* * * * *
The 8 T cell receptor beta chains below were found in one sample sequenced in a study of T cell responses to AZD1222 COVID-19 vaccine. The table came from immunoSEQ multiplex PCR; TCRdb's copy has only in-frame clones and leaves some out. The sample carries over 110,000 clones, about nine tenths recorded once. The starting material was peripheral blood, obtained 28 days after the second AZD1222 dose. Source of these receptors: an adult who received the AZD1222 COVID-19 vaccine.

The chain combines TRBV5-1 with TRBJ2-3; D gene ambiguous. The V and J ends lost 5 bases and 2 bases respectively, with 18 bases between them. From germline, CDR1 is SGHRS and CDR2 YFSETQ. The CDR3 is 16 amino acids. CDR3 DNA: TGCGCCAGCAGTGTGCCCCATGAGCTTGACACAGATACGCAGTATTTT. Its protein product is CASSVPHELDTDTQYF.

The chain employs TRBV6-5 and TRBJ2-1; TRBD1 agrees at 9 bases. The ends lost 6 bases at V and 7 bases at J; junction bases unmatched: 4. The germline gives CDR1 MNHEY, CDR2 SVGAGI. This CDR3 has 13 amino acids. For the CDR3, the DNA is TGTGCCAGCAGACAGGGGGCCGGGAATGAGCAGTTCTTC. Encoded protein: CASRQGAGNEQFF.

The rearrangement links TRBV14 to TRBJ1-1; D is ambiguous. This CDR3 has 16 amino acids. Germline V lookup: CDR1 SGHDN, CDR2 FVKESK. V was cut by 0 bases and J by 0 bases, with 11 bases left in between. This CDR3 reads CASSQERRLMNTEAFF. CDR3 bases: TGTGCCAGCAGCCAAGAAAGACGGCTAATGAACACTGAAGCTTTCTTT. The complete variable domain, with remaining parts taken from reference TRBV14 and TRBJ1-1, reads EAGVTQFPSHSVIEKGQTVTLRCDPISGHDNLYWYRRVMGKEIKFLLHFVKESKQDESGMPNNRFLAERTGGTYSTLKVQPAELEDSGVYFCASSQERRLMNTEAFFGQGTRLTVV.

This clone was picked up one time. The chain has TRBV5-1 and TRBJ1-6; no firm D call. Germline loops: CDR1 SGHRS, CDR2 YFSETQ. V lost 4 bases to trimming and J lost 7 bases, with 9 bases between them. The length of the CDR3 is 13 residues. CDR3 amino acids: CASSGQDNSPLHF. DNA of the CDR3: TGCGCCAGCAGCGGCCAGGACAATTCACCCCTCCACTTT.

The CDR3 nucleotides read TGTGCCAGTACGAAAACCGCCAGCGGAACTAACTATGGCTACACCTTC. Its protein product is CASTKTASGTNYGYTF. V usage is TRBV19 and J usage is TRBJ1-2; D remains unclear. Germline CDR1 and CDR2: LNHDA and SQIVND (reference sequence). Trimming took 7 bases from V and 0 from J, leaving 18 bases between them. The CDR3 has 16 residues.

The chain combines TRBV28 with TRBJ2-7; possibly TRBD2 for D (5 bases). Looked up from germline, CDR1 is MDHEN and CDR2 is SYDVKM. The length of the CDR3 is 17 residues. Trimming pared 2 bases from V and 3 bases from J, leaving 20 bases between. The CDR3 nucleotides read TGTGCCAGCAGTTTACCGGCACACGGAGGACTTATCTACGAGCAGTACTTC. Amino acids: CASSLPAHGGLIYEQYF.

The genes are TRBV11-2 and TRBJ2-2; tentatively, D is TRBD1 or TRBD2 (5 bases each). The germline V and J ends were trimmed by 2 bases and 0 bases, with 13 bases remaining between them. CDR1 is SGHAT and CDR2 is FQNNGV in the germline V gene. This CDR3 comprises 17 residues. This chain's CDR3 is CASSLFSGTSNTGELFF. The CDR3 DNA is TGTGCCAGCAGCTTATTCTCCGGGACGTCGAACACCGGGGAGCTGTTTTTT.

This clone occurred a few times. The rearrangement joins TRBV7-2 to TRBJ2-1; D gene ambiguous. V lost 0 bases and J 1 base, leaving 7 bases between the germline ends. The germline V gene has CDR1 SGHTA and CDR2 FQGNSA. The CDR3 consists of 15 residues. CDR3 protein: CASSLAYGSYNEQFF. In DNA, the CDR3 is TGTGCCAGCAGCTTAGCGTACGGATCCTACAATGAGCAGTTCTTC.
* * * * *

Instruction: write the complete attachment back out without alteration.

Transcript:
The 8 T cell receptor beta chains below were found in one sample sequenced in a study of T cell responses to AZD1222 COVID-19 vaccine. The table came from immunoSEQ multiplex PCR; TCRdb's copy has only in-frame clones and leaves some out. The sample carries over 110,000 clones, about nine tenths recorded once. The starting material was peripheral blood, obtained 28 days after the second AZD1222 dose. Source of these receptors: an adult who received the AZD1222 COVID-19 vaccine.

The chain combines TRBV5-1 with TRBJ2-3; D gene ambiguous. The V and J ends lost 5 bases and 2 bases respectively, with 18 bases between them. From germline, CDR1 is SGHRS and CDR2 YFSETQ. The CDR3 is 16 amino acids. CDR3 DNA: TGCGCCAGCAGTGTGCCCCATGAGCTTGACACAGATACGCAGTATTTT. Its protein product is CASSVPHELDTDTQYF.

The chain employs TRBV6-5 and TRBJ2-1; TRBD1 agrees at 9 bases. The ends lost 6 bases at V and 7 bases at J; junction bases unmatched: 4. The germline gives CDR1 MNHEY, CDR2 SVGAGI. This CDR3 has 13 amino acids. For the CDR3, the DNA is TGTGCCAGCAGACAGGGGGCCGGGAATGAGCAGTTCTTC. Encoded protein: CASRQGAGNEQFF.

The rearrangement links TRBV14 to TRBJ1-1; D is ambiguous. This CDR3 has 16 amino acids. Germline V lookup: CDR1 SGHDN, CDR2 FVKESK. V was cut by 0 bases and J by 0 bases, with 11 bases left in between. This CDR3 reads CASSQERRLMNTEAFF. CDR3 bases: TGTGCCAGCAGCCAAGAAAGACGGCTAATGAACACTGAAGCTTTCTTT. The complete variable domain, with remaining parts taken from reference TRBV14 and TRBJ1-1, reads EAGVTQFPSHSVIEKGQTVTLRCDPISGHDNLYWYRRVMGKEIKFLLHFVKESKQDESGMPNNRFLAERTGGTYSTLKVQPAELEDSGVYFCASSQERRLMNTEAFFGQGTRLTVV.

This clone was picked up one time. The chain has TRBV5-1 and TRBJ1-6; no firm D call. Germline loops: CDR1 SGHRS, CDR2 YFSETQ. V lost 4 bases to trimming and J lost 7 bases, with 9 bases between them. The length of the CDR3 is 13 residues. CDR3 amino acids: CASSGQDNSPLHF. DNA of the CDR3: TGCGCCAGCAGCGGCCAGGACAATTCACCCCTCCACTTT.

The CDR3 nucleotides read TGTGCCAGTACGAAAACCGCCAGCGGAACTAACTATGGCTACACCTTC. Its protein product is CASTKTASGTNYGYTF. V usage is TRBV19 and J usage is TRBJ1-2; D remains unclear. Germline CDR1 and CDR2: LNHDA and SQIVND (reference sequence). Trimming took 7 bases from V and 0 from J, leaving 18 bases between them. The CDR3 has 16 residues.

The chain combines TRBV28 with TRBJ2-7; possibly TRBD2 for D (5 bases). Looked up from germline, CDR1 is MDHEN and CDR2 is SYDVKM. The length of the CDR3 is 17 residues. Trimming pared 2 bases from V and 3 bases from J, leaving 20 bases between. The CDR3 nucleotides read TGTGCCAGCAGTTTACCGGCACACGGAGGACTTATCTACGAGCAGTACTTC. Amino acids: CASSLPAHGGLIYEQYF.

The genes are TRBV11-2 and TRBJ2-2; tentatively, D is TRBD1 or TRBD2 (5 bases each). The germline V and J ends were trimmed by 2 bases and 0 bases, with 13 bases remaining between them. CDR1 is SGHAT and CDR2 is FQNNGV in the germline V gene. This CDR3 comprises 17 residues. This chain's CDR3 is CASSLFSGTSNTGELFF. The CDR3 DNA is TGTGCCAGCAGCTTATTCTCCGGGACGTCGAACACCGGGGAGCTGTTTTTT.

This clone occurred a few times. The rearrangement joins TRBV7-2 to TRBJ2-1; D gene ambiguous. V lost 0 bases and J 1 base, leaving 7 bases between the germline ends. The germline V gene has CDR1 SGHTA and CDR2 FQGNSA. The CDR3 consists of 15 residues. CDR3 protein: CASSLAYGSYNEQFF. In DNA, the CDR3 is TGTGCCAGCAGCTTAGCGTACGGATCCTACAATGAGCAGTTCTTC.